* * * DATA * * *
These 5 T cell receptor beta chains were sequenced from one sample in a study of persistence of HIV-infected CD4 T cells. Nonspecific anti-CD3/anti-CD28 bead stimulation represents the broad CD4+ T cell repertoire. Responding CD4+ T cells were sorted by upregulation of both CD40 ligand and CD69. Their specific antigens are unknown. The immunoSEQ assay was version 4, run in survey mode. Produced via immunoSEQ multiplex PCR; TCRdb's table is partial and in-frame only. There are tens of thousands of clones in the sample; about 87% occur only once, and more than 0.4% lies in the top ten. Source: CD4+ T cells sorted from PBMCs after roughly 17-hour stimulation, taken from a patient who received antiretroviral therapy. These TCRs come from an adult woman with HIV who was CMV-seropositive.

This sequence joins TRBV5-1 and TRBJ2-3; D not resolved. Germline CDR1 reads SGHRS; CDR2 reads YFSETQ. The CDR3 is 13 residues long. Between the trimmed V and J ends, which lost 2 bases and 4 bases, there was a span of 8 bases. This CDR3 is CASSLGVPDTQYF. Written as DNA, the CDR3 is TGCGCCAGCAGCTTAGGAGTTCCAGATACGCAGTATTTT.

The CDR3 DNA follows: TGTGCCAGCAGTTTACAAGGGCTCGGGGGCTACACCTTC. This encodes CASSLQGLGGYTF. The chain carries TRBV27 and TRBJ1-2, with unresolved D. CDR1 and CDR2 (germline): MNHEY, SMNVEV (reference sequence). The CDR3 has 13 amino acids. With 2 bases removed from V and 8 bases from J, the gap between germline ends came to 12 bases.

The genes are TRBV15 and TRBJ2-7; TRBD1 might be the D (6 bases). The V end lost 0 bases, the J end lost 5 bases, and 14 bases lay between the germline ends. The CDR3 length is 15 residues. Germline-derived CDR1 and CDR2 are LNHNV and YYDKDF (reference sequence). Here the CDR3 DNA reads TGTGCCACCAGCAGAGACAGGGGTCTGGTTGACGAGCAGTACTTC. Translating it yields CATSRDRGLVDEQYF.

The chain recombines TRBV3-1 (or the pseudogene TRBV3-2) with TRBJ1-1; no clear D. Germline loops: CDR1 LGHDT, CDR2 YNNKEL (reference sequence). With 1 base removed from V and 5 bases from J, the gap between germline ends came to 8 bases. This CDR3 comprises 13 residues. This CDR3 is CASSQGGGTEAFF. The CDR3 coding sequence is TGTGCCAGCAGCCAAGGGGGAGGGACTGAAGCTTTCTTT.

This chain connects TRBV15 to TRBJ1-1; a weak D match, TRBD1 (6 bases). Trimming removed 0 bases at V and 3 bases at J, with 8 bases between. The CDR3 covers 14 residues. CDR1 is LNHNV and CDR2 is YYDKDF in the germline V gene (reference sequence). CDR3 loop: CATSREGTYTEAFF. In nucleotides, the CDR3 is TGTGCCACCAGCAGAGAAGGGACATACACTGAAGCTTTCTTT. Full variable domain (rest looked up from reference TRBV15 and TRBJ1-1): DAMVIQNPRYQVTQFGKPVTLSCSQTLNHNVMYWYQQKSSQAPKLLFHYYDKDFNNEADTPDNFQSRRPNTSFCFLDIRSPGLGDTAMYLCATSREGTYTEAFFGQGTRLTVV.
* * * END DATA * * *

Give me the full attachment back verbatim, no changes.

These 5 T cell receptor beta chains were sequenced from one sample in a study of persistence of HIV-infected CD4 T cells. Nonspecific anti-CD3/anti-CD28 bead stimulation represents the broad CD4+ T cell repertoire. Responding CD4+ T cells were sorted by upregulation of both CD40 ligand and CD69. Their specific antigens are unknown. The immunoSEQ assay was version 4, run in survey mode. Produced via immunoSEQ multiplex PCR; TCRdb's table is partial and in-frame only. There are tens of thousands of clones in the sample; about 87% occur only once, and more than 0.4% lies in the top ten. Source: CD4+ T cells sorted from PBMCs after roughly 17-hour stimulation, taken from a patient who received antiretroviral therapy. These TCRs come from an adult woman with HIV who was CMV-seropositive.

This sequence joins TRBV5-1 and TRBJ2-3; D not resolved. Germline CDR1 reads SGHRS; CDR2 reads YFSETQ. The CDR3 is 13 residues long. Between the trimmed V and J ends, which lost 2 bases and 4 bases, there was a span of 8 bases. This CDR3 is CASSLGVPDTQYF. Written as DNA, the CDR3 is TGCGCCAGCAGCTTAGGAGTTCCAGATACGCAGTATTTT.

The CDR3 DNA follows: TGTGCCAGCAGTTTACAAGGGCTCGGGGGCTACACCTTC. This encodes CASSLQGLGGYTF. The chain carries TRBV27 and TRBJ1-2, with unresolved D. CDR1 and CDR2 (germline): MNHEY, SMNVEV (reference sequence). The CDR3 has 13 amino acids. With 2 bases removed from V and 8 bases from J, the gap between germline ends came to 12 bases.

The genes are TRBV15 and TRBJ2-7; TRBD1 might be the D (6 bases). The V end lost 0 bases, the J end lost 5 bases, and 14 bases lay between the germline ends. The CDR3 length is 15 residues. Germline-derived CDR1 and CDR2 are LNHNV and YYDKDF (reference sequence). Here the CDR3 DNA reads TGTGCCACCAGCAGAGACAGGGGTCTGGTTGACGAGCAGTACTTC. Translating it yields CATSRDRGLVDEQYF.

The chain recombines TRBV3-1 (or the pseudogene TRBV3-2) with TRBJ1-1; no clear D. Germline loops: CDR1 LGHDT, CDR2 YNNKEL (reference sequence). With 1 base removed from V and 5 bases from J, the gap between germline ends came to 8 bases. This CDR3 comprises 13 residues. This CDR3 is CASSQGGGTEAFF. The CDR3 coding sequence is TGTGCCAGCAGCCAAGGGGGAGGGACTGAAGCTTTCTTT.

This chain connects TRBV15 to TRBJ1-1; a weak D match, TRBD1 (6 bases). Trimming removed 0 bases at V and 3 bases at J, with 8 bases between. The CDR3 covers 14 residues. CDR1 is LNHNV and CDR2 is YYDKDF in the germline V gene (reference sequence). CDR3 loop: CATSREGTYTEAFF. In nucleotides, the CDR3 is TGTGCCACCAGCAGAGAAGGGACATACACTGAAGCTTTCTTT. Full variable domain (rest looked up from reference TRBV15 and TRBJ1-1): DAMVIQNPRYQVTQFGKPVTLSCSQTLNHNVMYWYQQKSSQAPKLLFHYYDKDFNNEADTPDNFQSRRPNTSFCFLDIRSPGLGDTAMYLCATSREGTYTEAFFGQGTRLTVV.